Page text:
Date of Award


Degree Type


Degree Name

Master of Science in Human Development, Counseling and Family Studies


Human Development, Counseling, and Family Studies

First Advisor

Jerome A. Schaffran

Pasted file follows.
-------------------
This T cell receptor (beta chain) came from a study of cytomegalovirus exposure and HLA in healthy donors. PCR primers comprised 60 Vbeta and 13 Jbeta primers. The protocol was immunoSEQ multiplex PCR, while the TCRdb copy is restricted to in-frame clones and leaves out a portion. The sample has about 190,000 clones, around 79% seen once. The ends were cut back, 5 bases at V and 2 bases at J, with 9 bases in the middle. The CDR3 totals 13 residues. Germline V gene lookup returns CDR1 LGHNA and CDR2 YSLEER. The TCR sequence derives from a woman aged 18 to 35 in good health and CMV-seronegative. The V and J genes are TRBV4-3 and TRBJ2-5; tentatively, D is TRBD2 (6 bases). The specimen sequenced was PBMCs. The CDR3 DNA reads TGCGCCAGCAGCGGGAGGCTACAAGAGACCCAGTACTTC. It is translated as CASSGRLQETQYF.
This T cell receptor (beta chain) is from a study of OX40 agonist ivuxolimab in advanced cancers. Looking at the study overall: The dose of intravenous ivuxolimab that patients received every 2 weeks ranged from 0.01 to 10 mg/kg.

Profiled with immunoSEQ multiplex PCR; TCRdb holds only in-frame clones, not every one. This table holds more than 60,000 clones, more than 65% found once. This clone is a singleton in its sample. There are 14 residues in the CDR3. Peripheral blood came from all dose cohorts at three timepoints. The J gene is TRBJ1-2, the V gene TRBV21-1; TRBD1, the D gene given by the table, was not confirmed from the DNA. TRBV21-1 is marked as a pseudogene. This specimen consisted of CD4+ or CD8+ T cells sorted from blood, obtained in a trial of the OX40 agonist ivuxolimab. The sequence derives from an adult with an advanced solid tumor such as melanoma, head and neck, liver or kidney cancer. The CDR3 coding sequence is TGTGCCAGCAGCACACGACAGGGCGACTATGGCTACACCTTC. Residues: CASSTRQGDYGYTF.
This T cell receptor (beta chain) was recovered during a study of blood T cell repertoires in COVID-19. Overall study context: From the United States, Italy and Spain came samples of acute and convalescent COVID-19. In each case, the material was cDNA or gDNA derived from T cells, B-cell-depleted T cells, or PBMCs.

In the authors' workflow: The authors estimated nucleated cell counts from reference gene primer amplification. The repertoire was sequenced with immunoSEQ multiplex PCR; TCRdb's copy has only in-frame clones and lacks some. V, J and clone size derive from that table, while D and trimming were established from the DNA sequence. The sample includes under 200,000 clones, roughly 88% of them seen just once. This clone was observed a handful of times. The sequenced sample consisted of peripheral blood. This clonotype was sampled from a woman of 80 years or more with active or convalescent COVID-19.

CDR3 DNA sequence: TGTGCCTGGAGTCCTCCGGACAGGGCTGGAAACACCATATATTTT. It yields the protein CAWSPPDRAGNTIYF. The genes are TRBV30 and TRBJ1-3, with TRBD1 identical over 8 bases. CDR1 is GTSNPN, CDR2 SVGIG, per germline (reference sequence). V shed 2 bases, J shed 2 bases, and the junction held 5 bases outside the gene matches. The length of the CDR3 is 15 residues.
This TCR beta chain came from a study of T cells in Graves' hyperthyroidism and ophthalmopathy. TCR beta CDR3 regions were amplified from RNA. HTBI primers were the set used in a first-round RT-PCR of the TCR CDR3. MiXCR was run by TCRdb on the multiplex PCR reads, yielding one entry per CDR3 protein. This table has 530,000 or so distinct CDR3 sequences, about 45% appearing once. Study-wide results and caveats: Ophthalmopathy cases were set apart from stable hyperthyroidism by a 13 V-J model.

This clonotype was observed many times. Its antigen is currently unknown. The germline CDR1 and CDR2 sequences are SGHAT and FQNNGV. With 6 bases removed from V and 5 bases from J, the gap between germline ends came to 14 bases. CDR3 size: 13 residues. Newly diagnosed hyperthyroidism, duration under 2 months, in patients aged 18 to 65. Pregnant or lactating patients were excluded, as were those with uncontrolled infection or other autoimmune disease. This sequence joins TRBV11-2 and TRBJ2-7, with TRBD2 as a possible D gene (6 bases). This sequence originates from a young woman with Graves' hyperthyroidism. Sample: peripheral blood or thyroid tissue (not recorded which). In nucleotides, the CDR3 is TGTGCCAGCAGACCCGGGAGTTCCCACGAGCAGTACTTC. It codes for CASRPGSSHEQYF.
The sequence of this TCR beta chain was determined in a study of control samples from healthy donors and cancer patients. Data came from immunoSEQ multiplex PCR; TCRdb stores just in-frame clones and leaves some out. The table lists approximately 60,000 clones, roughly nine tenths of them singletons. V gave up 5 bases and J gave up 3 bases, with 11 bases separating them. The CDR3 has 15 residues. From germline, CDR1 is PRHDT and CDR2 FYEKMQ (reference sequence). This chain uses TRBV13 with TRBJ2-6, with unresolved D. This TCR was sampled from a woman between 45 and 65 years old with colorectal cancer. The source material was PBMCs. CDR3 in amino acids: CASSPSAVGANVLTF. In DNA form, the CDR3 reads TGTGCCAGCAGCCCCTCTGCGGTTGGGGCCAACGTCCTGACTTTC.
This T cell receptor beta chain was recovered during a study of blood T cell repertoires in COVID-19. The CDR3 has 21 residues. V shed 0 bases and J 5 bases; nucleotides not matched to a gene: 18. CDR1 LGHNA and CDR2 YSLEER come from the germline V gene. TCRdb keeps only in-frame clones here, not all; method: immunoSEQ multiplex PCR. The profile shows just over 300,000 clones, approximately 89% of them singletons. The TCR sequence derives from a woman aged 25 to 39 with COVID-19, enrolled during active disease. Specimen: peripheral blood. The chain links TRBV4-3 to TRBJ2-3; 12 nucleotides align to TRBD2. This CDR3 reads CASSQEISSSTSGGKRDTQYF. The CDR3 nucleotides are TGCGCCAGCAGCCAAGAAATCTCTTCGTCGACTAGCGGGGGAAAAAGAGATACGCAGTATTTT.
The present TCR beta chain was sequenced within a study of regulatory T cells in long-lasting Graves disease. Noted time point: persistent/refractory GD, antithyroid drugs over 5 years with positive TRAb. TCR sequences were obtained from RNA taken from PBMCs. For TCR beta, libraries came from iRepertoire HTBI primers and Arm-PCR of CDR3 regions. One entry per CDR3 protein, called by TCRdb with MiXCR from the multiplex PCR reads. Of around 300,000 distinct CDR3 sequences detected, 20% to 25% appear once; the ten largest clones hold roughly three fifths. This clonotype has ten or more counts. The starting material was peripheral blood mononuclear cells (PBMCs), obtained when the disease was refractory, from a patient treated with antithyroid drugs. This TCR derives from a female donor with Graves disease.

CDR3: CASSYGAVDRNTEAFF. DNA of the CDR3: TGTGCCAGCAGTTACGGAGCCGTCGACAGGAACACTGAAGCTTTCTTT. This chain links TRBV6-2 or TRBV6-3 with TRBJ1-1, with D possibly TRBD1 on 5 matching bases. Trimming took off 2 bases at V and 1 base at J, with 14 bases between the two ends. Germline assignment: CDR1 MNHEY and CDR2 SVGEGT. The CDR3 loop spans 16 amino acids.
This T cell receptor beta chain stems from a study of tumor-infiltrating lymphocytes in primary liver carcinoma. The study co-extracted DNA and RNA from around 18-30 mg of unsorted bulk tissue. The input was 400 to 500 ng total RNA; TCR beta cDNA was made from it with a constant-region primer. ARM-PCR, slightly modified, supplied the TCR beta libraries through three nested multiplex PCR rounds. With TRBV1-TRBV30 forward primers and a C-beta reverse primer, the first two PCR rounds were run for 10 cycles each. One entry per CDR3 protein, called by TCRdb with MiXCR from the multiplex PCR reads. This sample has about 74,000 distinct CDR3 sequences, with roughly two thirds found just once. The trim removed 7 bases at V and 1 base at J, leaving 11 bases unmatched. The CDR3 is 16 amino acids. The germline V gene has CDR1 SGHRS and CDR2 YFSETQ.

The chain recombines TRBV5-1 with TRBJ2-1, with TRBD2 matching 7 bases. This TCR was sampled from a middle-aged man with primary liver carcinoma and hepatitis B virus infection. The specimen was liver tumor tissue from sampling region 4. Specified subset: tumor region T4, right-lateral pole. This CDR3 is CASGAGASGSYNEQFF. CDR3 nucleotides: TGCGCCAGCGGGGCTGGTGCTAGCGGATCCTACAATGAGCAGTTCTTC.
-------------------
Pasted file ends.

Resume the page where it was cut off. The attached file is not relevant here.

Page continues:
The career decision-making processes and global self-esteem of the University of Rhode Island Fall, 1992 honors students were analyzed. Eighty seven honors curriculum participants were administered the Career Decision Scale, the Rosenberg Self-Esteem Scale and a demographic information sheet. The results of the study did not reveal a significant relationship between the variables of global self-esteem and career decision-making. However, the findings suggest that academically talented honors students in this sample did, to an extent, exhibit unique career development needs worthy of specialized services. The general findings of this study suggest the following issues played a role in the career decision-making processes of the subjects in this sample: the multipotential nature of the subjects, high external expectation, diminished motivation with respect to career decision-making, and lack of career information. It is recommended that the career development needs of academically talented college honors students be addressed through continued research and through specialized programming and/or services.



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